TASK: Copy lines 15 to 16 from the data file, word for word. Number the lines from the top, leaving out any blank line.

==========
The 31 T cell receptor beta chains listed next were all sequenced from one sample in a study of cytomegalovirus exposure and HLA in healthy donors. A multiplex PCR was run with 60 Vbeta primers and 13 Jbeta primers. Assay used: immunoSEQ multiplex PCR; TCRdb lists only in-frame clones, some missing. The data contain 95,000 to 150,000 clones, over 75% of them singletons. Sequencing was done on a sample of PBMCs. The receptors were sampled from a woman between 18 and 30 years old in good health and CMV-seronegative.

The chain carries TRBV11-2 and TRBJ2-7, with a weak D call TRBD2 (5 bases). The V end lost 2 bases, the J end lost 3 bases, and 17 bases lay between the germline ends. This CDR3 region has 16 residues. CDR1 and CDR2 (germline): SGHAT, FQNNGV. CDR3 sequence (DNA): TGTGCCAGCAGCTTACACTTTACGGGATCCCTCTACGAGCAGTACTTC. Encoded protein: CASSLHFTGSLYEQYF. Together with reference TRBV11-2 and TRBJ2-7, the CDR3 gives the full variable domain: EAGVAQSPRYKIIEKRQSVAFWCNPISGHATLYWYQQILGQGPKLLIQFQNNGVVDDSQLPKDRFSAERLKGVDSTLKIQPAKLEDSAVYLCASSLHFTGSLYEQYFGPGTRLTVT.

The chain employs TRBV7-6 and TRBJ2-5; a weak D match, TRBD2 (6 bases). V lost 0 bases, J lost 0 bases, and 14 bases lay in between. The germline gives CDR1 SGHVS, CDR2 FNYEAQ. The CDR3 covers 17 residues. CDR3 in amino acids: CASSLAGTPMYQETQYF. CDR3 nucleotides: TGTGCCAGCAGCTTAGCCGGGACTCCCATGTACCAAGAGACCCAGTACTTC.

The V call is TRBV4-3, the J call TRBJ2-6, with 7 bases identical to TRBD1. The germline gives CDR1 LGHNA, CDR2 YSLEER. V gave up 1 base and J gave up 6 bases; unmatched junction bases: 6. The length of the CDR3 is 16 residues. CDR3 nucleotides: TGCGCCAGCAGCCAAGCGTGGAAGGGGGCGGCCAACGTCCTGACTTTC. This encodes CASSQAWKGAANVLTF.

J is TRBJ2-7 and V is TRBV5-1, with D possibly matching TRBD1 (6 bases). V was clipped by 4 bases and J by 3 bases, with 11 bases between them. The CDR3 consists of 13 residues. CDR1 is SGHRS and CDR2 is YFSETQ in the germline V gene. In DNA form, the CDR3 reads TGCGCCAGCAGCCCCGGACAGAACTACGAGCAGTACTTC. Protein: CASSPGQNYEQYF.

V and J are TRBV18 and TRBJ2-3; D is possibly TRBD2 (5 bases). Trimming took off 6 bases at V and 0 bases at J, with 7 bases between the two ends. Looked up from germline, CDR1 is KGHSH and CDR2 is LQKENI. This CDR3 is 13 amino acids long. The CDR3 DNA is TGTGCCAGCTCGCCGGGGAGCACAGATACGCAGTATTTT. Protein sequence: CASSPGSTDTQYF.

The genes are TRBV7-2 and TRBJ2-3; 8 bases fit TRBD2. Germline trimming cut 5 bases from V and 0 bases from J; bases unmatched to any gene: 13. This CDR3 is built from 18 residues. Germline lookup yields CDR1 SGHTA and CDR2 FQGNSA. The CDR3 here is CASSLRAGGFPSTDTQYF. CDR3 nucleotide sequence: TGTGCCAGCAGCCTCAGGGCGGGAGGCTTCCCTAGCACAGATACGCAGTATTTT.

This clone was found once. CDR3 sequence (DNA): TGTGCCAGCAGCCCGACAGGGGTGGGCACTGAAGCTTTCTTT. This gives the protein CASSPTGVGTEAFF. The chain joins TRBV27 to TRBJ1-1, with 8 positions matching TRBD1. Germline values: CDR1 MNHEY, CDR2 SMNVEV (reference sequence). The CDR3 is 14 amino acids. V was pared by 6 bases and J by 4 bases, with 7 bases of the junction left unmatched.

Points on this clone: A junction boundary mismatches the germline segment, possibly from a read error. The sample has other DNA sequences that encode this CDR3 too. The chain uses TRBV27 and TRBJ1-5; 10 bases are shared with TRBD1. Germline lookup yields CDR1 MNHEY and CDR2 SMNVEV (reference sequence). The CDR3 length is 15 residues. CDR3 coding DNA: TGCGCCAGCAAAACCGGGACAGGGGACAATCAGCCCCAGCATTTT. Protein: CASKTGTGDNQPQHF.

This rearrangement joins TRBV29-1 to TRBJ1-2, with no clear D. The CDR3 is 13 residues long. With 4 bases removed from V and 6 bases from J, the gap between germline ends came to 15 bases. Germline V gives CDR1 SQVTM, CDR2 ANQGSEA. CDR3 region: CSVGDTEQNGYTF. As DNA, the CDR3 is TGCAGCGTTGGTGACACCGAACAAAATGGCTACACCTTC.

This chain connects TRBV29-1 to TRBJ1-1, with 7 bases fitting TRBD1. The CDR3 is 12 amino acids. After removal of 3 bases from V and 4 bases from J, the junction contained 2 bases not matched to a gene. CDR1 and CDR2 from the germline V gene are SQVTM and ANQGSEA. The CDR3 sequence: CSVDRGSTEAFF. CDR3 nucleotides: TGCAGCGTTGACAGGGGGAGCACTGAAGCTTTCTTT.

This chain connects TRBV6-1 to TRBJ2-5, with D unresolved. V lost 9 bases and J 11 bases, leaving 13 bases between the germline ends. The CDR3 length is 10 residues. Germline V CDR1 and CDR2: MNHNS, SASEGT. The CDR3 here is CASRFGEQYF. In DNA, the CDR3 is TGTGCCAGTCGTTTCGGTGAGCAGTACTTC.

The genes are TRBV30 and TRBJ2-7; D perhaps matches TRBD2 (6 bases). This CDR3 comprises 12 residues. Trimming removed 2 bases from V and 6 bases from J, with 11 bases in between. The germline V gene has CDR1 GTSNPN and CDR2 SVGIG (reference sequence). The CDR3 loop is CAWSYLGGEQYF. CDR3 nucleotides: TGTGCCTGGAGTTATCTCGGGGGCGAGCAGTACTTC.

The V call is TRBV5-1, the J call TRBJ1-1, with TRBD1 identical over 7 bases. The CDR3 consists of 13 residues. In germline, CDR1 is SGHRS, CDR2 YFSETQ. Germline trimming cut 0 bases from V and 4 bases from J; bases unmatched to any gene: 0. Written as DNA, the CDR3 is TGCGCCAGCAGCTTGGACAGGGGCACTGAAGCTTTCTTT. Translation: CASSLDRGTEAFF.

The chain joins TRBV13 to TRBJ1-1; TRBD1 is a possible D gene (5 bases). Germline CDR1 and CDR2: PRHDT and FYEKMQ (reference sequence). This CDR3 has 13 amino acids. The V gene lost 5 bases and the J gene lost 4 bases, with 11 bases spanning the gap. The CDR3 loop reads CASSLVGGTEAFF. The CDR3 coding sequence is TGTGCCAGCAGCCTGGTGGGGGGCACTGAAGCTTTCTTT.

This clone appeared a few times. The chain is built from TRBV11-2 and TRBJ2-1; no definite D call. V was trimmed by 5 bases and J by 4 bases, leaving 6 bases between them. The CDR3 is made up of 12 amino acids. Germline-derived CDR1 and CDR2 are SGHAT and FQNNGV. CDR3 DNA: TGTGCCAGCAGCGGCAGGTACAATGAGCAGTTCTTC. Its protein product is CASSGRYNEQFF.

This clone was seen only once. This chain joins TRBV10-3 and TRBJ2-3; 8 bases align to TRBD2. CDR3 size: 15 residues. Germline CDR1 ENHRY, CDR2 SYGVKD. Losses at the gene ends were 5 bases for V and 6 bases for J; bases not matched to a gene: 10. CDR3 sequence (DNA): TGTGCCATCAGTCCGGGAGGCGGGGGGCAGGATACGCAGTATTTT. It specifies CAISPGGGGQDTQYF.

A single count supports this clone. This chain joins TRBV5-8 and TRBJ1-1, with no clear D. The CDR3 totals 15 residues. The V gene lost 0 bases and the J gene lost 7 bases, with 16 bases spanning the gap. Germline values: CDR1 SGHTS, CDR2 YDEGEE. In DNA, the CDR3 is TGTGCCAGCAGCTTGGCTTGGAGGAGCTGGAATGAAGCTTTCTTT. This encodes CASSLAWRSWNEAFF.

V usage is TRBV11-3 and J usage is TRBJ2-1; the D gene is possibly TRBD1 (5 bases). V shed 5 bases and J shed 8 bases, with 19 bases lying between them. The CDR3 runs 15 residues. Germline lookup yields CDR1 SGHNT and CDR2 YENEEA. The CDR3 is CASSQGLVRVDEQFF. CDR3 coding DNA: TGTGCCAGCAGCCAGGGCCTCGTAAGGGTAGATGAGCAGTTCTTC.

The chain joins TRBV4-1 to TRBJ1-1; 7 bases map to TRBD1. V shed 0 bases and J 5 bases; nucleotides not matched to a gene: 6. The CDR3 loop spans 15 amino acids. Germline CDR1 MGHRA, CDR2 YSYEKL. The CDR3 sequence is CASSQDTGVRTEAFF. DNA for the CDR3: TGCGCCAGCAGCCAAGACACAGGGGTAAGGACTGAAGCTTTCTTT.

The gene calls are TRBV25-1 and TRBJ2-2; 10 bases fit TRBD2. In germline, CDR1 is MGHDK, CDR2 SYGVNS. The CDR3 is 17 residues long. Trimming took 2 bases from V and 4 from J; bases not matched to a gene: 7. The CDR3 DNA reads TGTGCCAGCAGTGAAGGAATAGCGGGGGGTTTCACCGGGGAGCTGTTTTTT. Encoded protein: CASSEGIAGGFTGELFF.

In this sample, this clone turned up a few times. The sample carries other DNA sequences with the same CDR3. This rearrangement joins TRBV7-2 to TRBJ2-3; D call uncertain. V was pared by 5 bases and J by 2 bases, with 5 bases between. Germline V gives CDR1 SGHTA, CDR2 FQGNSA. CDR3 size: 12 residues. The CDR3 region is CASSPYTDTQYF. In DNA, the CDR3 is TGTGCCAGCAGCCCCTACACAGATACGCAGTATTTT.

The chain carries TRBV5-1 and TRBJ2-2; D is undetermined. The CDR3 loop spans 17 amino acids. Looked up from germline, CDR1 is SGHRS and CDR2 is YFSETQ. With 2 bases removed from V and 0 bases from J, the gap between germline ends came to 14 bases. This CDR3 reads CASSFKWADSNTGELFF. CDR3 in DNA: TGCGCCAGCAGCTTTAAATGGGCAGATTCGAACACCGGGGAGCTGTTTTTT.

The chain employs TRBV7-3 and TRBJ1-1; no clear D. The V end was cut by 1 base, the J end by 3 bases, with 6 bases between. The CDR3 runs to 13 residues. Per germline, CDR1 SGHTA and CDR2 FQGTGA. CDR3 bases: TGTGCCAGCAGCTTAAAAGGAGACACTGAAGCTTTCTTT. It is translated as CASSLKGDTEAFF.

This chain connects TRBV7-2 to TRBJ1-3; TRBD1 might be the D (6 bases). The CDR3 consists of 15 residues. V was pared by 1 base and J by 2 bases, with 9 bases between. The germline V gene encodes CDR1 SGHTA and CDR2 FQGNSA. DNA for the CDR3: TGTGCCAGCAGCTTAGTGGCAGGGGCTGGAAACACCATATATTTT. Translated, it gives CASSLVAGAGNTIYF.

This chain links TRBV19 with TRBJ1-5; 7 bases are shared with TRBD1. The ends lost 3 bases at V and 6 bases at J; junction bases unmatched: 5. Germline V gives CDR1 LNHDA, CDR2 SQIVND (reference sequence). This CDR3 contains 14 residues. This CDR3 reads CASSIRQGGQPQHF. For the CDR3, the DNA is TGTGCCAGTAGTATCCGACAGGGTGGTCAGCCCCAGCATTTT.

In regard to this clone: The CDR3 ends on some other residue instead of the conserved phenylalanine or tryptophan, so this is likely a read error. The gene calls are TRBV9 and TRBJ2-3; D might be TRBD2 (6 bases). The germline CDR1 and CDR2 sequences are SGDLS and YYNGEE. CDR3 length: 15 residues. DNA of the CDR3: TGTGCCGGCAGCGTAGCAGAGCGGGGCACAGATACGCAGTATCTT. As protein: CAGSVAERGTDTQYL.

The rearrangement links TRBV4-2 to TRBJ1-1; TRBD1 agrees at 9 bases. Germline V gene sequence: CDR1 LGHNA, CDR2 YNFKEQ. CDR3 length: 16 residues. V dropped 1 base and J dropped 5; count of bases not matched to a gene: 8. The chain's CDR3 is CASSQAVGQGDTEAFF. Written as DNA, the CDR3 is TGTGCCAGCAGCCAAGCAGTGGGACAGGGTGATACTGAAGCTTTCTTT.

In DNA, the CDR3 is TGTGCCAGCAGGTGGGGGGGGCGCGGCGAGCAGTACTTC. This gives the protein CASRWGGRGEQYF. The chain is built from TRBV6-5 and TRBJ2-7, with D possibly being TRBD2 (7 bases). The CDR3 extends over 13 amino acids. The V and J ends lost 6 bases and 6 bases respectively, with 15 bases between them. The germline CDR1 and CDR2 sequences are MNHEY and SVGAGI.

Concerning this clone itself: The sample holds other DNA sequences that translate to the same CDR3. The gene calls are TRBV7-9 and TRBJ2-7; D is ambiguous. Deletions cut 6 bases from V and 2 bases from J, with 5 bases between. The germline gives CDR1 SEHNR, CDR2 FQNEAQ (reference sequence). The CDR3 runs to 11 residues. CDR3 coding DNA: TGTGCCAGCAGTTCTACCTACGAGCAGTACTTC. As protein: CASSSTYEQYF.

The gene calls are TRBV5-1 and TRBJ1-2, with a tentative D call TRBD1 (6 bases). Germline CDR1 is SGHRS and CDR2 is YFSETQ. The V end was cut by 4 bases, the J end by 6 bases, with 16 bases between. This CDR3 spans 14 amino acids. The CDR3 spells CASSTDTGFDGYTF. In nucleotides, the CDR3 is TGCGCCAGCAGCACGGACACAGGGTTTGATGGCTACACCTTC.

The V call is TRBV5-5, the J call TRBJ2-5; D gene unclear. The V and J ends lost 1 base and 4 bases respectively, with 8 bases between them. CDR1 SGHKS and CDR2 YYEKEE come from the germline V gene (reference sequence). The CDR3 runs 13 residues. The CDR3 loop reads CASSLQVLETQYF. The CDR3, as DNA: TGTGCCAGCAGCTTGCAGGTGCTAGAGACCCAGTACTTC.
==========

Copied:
The chain joins TRBV13 to TRBJ1-1; TRBD1 is a possible D gene (5 bases). Germline CDR1 and CDR2: PRHDT and FYEKMQ (reference sequence). This CDR3 has 13 amino acids. The V gene lost 5 bases and the J gene lost 4 bases, with 11 bases spanning the gap. The CDR3 loop reads CASSLVGGTEAFF. The CDR3 coding sequence is TGTGCCAGCAGCCTGGTGGGGGGCACTGAAGCTTTCTTT.

This clone appeared a few times. The chain is built from TRBV11-2 and TRBJ2-1; no definite D call. V was trimmed by 5 bases and J by 4 bases, leaving 6 bases between them. The CDR3 is made up of 12 amino acids. Germline-derived CDR1 and CDR2 are SGHAT and FQNNGV. CDR3 DNA: TGTGCCAGCAGCGGCAGGTACAATGAGCAGTTCTTC. Its protein product is CASSGRYNEQFF.